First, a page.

While THE GATT was a set of rules agreed upon by nations, the WTO is an intergovernmental organization with its own headquarters and staff, whose scope covers both traded goods and trade in the service sector and intellectual property rights. Although used for multilateral agreements, multilateral agreements have led to selective exchanges and fragmentation among members in several rounds of negotiations (particularly the Tokyo Round). WTO agreements are generally a multilateral mechanism for the settlement of GATT agreements.  GATT continues to live as the basis of the WTO. The 1947 agreement itself no longer exists, but its provisions were incorporated into the 1994 GATT agreement. Trade agreements should thus continue to operate during the wto`s implementation. That is why the 1994 GATT is an integral part of the WTO agreement. In addition to expanding and revising the terms of the GATT, these negotiations have resulted in the adoption of numerous new multilateral treaties on trade in services, international treatment of intellectual property and the creation of the WTO, in order to settle all these agreements and settle disputes between members. The WTO would succeed THE GATT as a global framework for international trade following the Uruguay Round and came into force in 1995. Agriculture has been essentially excluded from previous agreements, as it has been granted special status in the areas of import quotas and export subsidies, with slight reserves. However, at the time of the Uruguay Round, many countries considered the agricultural exception so egregious that they refused to sign a new no-move agreement for agricultural products.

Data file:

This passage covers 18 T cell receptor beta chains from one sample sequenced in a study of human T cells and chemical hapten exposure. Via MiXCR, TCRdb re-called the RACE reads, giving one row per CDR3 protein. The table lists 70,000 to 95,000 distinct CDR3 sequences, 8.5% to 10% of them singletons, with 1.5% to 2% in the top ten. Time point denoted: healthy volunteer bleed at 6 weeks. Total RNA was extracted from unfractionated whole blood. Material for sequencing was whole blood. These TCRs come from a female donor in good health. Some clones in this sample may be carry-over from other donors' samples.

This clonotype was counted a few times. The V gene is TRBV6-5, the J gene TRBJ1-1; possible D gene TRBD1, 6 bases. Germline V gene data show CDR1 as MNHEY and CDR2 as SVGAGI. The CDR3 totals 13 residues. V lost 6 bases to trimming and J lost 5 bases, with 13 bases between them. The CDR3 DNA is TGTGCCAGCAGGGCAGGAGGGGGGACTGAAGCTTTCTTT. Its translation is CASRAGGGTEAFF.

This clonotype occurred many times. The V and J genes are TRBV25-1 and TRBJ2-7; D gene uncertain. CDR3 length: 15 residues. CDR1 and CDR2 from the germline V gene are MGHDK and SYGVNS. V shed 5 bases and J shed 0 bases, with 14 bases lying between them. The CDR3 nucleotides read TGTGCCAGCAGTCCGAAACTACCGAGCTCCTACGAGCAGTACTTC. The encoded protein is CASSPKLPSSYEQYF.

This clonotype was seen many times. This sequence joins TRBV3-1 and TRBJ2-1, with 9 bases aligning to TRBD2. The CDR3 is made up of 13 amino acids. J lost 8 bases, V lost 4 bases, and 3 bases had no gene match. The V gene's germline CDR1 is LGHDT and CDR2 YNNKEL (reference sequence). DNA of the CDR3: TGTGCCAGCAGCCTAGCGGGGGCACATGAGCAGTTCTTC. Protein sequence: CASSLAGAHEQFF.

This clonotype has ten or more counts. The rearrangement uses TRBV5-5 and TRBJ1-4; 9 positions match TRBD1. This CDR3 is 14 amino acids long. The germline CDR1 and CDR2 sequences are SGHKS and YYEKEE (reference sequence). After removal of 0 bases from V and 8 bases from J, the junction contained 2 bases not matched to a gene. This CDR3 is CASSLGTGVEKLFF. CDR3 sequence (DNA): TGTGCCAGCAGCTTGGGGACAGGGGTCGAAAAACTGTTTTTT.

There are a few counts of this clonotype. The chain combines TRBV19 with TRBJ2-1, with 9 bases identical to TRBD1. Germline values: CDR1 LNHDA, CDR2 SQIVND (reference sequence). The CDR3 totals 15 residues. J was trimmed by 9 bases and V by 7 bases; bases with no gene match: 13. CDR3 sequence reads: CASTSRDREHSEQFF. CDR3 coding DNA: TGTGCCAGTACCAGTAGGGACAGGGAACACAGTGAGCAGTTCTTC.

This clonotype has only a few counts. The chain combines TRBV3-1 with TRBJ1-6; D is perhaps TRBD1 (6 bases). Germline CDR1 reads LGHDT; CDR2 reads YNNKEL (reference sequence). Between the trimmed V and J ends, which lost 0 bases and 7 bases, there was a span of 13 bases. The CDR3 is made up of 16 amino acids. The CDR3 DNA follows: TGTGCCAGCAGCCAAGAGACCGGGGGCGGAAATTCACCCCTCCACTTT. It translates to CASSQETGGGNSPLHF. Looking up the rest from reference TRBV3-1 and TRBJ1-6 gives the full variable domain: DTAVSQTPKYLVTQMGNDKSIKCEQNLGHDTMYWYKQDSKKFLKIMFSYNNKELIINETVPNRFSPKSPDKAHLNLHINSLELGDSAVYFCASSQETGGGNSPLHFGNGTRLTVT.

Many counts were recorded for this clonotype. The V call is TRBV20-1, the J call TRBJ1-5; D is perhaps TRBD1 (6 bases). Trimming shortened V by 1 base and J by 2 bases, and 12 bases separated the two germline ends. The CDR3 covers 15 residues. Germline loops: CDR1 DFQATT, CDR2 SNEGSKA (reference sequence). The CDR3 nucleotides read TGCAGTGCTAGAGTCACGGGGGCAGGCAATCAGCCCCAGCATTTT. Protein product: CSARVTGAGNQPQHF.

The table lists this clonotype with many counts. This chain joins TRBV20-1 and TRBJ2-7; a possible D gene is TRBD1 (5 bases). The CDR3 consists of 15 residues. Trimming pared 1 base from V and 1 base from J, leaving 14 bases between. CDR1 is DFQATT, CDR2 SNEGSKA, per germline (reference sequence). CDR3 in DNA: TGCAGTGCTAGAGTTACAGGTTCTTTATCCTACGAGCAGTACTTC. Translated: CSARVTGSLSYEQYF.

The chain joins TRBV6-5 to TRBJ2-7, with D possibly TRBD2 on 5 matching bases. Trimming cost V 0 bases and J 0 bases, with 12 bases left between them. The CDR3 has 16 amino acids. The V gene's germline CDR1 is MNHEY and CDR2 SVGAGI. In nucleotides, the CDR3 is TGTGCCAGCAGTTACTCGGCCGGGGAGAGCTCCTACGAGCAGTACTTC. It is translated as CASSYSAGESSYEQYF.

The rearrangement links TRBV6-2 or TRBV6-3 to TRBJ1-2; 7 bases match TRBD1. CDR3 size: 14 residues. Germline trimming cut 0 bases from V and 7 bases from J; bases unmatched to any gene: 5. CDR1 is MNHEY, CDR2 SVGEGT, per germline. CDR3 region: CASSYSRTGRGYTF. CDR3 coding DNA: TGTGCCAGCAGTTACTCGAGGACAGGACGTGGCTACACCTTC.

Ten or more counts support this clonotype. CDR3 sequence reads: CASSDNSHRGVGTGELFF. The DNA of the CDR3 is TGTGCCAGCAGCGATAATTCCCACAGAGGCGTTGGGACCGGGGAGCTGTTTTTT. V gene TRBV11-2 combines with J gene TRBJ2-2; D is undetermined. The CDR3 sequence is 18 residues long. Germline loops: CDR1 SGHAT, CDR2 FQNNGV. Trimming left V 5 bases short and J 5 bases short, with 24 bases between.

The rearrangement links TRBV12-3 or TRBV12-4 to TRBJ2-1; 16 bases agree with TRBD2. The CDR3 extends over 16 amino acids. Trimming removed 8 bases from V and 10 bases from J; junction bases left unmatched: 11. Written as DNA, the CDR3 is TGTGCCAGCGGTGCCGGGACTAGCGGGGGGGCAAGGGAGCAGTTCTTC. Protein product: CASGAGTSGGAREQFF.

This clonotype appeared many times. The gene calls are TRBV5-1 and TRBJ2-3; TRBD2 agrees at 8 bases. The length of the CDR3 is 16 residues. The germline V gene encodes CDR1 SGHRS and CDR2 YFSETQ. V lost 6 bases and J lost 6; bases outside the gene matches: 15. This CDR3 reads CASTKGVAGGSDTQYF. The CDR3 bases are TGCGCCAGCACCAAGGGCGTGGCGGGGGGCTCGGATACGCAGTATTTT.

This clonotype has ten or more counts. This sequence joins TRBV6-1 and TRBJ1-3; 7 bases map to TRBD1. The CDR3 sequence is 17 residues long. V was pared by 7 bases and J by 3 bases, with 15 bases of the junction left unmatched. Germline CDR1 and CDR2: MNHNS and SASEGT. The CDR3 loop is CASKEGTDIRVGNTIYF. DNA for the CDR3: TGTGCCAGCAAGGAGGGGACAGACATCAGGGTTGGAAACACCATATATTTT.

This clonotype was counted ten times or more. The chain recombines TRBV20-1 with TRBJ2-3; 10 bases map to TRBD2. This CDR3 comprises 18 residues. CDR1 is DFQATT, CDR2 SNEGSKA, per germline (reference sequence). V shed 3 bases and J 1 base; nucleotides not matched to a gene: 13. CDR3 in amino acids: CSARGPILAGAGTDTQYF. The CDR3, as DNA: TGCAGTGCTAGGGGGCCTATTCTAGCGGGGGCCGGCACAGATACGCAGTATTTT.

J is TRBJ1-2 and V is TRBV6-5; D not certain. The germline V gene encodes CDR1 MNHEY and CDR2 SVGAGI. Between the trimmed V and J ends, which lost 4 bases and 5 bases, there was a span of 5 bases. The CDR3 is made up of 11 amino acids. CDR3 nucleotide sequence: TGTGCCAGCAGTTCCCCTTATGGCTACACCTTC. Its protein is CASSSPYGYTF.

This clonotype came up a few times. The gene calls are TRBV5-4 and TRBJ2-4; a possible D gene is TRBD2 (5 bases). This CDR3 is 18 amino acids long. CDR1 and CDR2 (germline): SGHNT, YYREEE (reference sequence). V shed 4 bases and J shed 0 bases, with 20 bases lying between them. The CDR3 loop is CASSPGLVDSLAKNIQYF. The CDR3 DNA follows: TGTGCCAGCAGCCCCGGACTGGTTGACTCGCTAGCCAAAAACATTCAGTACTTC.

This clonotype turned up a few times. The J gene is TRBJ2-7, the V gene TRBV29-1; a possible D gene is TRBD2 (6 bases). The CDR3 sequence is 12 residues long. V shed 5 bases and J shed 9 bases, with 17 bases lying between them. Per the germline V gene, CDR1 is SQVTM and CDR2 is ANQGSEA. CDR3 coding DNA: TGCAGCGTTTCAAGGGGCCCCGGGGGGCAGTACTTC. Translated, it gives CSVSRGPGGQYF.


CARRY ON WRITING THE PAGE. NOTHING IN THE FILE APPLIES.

These fourteen countries were known as the “Cairns Group” and consisted mainly of small and medium-sized agricultural exporters such as Australia, Brazil, Canada, Indonesia and New Zealand. The GATT came into force on January 1, 1948. From the beginning, it was refined, which eventually led to the creation, on 1 January 1995, of the World Trade Organization (WTO), which absorbed and extended it. To date, 125 nations signed their agreements, which covered about 90% of world trade. , 1948. It remained one of the priorities of international trade agreements until its replacement by the WTO on 1 January 1995. To date, 125 nations signed their agreements, which covered about 90% of world trade. After the Second World War, the distorting effects of world trade, which are not trade fairs, were reduced. The Tokyo Round, held in 1973-79, looked at the problems of non-tariff barriers in a more effective international discipline. All agreements provide for special and more favourable treatment for developing countries.